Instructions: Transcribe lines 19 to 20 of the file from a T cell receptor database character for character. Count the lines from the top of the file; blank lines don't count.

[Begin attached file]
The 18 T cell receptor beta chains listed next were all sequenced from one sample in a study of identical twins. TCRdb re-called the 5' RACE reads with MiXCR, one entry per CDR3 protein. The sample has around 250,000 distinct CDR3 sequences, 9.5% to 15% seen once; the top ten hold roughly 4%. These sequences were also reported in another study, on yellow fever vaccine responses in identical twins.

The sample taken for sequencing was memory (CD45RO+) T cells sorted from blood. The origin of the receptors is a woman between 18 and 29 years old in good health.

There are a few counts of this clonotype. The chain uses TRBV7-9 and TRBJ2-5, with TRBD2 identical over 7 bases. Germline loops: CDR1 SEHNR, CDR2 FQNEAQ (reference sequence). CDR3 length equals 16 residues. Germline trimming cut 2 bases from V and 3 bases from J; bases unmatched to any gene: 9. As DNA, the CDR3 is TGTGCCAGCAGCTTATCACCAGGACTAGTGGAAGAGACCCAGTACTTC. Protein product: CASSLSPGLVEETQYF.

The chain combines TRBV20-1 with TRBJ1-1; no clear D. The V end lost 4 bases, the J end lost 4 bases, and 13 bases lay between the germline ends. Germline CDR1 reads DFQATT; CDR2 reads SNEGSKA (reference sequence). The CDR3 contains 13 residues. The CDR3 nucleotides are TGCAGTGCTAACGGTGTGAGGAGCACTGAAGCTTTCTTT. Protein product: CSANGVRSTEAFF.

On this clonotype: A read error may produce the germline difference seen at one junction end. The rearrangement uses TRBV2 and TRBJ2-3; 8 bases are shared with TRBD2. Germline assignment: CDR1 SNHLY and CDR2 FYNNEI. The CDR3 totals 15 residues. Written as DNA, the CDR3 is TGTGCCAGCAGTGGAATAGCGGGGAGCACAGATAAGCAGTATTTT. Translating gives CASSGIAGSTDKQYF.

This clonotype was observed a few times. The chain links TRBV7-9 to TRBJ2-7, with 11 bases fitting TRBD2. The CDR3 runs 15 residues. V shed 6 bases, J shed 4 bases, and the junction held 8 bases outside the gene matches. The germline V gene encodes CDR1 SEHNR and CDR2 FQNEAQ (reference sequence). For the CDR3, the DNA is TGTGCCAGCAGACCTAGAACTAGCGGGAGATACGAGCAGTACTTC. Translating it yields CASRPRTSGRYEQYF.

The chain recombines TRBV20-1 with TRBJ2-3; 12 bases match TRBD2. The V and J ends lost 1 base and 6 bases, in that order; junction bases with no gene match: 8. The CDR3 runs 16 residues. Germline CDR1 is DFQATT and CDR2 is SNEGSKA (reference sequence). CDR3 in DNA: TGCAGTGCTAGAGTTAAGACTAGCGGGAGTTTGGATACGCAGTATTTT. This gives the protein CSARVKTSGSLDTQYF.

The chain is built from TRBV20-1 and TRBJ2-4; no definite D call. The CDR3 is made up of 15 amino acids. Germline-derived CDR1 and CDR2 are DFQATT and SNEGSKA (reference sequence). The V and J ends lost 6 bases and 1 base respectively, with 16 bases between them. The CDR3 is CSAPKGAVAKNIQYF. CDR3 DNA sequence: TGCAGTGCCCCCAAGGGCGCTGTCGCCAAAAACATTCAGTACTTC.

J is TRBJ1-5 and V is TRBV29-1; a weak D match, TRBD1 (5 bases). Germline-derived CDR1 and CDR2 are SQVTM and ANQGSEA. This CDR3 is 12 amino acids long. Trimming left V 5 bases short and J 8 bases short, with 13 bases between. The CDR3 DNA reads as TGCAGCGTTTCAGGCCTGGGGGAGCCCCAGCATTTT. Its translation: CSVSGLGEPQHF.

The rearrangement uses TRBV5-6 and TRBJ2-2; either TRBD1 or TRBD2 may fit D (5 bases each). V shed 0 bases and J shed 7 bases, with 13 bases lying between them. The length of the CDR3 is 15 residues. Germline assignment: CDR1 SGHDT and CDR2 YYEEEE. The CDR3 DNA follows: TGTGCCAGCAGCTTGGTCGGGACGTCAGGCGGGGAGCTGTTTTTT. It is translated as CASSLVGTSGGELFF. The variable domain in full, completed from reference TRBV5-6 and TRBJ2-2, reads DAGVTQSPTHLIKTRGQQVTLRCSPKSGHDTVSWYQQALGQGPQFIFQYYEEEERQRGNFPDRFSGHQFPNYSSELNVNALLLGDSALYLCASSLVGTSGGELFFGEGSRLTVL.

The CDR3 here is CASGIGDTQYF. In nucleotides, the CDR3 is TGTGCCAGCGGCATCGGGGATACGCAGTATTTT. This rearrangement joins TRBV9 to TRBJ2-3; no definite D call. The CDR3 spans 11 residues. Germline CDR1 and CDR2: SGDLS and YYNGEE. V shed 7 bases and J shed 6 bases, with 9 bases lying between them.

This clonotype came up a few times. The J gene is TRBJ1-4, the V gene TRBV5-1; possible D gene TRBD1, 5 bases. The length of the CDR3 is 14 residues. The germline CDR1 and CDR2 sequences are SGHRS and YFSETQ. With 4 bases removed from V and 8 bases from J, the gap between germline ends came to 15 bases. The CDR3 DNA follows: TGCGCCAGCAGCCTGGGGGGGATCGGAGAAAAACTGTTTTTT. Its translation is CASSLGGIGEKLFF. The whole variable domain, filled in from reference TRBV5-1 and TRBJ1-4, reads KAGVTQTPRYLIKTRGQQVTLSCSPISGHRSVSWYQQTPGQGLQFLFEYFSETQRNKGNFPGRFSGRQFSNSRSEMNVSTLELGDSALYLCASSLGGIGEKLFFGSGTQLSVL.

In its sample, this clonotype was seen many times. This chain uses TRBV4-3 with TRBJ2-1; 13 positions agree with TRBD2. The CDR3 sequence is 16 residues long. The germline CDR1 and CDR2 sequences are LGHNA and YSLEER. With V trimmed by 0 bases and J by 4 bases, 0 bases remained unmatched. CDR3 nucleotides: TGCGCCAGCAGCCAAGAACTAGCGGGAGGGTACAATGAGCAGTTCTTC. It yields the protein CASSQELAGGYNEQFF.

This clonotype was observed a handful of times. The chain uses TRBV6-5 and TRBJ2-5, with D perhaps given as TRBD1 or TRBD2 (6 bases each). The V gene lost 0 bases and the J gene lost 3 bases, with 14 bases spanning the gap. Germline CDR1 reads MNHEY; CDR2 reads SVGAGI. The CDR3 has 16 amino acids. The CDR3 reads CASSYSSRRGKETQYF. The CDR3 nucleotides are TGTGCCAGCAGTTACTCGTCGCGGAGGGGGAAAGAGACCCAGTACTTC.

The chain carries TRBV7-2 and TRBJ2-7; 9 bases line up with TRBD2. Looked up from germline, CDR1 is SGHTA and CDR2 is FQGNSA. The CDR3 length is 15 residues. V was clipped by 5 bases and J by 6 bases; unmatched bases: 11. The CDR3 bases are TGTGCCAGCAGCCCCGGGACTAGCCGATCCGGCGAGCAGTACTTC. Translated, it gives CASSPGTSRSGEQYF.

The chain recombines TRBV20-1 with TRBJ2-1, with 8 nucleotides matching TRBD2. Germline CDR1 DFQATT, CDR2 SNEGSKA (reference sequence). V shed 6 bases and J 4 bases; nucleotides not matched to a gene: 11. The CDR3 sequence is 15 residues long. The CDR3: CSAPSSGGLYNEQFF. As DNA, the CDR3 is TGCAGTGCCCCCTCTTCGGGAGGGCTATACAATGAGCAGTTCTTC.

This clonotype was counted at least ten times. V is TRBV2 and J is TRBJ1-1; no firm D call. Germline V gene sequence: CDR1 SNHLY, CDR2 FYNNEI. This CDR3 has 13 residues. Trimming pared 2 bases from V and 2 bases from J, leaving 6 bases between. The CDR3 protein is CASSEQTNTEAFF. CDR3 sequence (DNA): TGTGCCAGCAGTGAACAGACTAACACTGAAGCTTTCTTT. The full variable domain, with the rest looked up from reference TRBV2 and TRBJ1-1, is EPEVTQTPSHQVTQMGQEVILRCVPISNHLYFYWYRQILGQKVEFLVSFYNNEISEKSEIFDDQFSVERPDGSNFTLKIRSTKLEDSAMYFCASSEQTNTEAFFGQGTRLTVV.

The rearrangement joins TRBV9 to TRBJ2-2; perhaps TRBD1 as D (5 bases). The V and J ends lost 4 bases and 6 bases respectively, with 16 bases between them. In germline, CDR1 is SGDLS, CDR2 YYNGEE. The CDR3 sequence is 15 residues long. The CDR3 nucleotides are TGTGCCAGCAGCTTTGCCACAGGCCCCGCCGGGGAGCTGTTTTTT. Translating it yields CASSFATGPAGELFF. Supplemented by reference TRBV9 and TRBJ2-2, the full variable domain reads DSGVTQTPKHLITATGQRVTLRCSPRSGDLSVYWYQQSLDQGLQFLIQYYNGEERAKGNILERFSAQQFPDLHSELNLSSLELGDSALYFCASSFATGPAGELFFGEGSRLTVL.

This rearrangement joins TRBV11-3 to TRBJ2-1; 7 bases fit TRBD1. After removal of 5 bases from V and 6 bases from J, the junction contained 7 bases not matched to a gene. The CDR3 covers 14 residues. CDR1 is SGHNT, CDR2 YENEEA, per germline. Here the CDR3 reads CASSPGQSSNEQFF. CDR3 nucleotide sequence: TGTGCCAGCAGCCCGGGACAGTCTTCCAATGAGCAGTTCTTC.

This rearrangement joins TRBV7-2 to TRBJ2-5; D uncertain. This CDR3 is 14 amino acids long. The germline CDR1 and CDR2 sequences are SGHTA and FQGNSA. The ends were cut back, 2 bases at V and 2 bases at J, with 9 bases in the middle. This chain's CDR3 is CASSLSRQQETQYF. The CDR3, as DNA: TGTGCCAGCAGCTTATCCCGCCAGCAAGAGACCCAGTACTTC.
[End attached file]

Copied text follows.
This rearrangement joins TRBV11-3 to TRBJ2-1; 7 bases fit TRBD1. After removal of 5 bases from V and 6 bases from J, the junction contained 7 bases not matched to a gene. The CDR3 covers 14 residues. CDR1 is SGHNT, CDR2 YENEEA, per germline. Here the CDR3 reads CASSPGQSSNEQFF. CDR3 nucleotide sequence: TGTGCCAGCAGCCCGGGACAGTCTTCCAATGAGCAGTTCTTC.

This rearrangement joins TRBV7-2 to TRBJ2-5; D uncertain. This CDR3 is 14 amino acids long. The germline CDR1 and CDR2 sequences are SGHTA and FQGNSA. The ends were cut back, 2 bases at V and 2 bases at J, with 9 bases in the middle. This chain's CDR3 is CASSLSRQQETQYF. The CDR3, as DNA: TGTGCCAGCAGCTTATCCCGCCAGCAAGAGACCCAGTACTTC.